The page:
Olms in Postojna Cave of Slovenia
- 18 Jun 2020
- 3 min read
Why in News
Recently, three Olms have been put on display in Slovenia’s Postojna Cave, where they hatched in 2016 in a rare successful breeding.
- The Olms are eyeless (skin covered eyes) pink salamanders also known as the "baby dragon" and "human fish" for its pale skin-like colour.
- They feed on detritus and endemic cave vertebrates and hide in crevices or bottom sediment when disturbed. They can survive without food for up to 10 years.
- A long-lived species that only matures to a sexual stage after the age of 12-15 years and reproduces very slowly.
- It can live a century and breeds only once a decade usually in laboratories throughout Europe or deep in caves away from people.
- They have a powerful sensory system of smell, taste, hearing and electrosensitivity.
- The olm requires clean water, and is therefore vulnerable to water pollution.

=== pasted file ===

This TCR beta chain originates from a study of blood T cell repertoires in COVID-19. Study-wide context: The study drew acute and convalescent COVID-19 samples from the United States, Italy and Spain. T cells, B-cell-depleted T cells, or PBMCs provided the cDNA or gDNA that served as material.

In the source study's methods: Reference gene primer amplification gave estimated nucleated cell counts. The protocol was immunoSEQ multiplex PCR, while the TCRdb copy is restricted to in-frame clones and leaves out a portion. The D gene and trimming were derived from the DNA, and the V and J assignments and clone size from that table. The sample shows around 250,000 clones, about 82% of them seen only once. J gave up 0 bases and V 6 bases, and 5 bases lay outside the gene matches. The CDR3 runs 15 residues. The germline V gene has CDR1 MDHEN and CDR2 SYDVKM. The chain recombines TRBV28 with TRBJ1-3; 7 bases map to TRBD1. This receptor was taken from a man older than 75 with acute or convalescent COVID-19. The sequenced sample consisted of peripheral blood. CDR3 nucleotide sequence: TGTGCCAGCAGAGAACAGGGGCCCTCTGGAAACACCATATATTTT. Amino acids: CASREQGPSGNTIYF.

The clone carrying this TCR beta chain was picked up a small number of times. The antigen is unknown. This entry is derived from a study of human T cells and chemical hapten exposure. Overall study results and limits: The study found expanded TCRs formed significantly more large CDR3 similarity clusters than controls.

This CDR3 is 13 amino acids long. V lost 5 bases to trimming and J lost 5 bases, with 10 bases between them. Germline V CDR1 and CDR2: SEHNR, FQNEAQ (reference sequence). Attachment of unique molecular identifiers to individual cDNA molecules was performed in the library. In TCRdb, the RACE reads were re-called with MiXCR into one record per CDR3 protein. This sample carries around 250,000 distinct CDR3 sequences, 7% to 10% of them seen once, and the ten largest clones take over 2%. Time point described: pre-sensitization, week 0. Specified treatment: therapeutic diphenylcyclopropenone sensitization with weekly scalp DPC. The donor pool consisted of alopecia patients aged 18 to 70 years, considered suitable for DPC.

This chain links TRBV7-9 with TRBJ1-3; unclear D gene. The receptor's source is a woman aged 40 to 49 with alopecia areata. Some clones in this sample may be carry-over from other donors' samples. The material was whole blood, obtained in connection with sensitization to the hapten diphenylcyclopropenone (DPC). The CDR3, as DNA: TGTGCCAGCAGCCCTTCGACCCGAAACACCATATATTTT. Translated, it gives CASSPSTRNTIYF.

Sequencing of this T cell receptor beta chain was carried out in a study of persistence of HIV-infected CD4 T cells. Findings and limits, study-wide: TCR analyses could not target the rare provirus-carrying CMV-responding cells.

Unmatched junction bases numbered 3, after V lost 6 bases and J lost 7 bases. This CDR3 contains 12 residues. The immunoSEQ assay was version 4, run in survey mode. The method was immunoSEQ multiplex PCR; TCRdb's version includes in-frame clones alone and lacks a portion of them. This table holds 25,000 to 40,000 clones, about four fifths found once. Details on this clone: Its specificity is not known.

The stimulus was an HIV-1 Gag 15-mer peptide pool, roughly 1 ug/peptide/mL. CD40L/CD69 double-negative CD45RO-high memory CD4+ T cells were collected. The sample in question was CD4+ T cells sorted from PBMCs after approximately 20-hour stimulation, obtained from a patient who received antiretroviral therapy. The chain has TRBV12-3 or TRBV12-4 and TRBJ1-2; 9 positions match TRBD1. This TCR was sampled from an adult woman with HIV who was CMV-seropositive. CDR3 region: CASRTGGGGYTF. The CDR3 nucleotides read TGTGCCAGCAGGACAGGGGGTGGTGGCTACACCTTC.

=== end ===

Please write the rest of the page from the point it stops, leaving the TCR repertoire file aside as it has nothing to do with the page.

- Consequently, the major threats to the olm are pollution and habitat disturbance from land use changes occurring above the cave systems.
- They are found in large subterranean aquatic karst systems formed in limestone and dolomite rocks, and may be found in cave entrances.
- They are an entirely aquatic species and prefer waters ranging from 5-15°C.
- Found in Bosnia and Herzegovina, Croatia, Italy, Slovenia and France.
- Any limestone or dolomitic region showing typical landforms produced by the action of groundwater through the processes of solution and deposition is called Karst topography.
- It is named after the typical topography developed in limestone rocks of Karst region in the Balkans adjacent to Adriatic sea.
- The name of this type of topography comes from the Karst region in Yugoslavia, karst topography can be found all over the world.
- The karst topography is also characterised by erosional and depositional landforms. Karst landscapes feature caves, underground streams and sinkholes on the surface. Where erosion has worn away the land above ground, steep rocky cliffs are visible.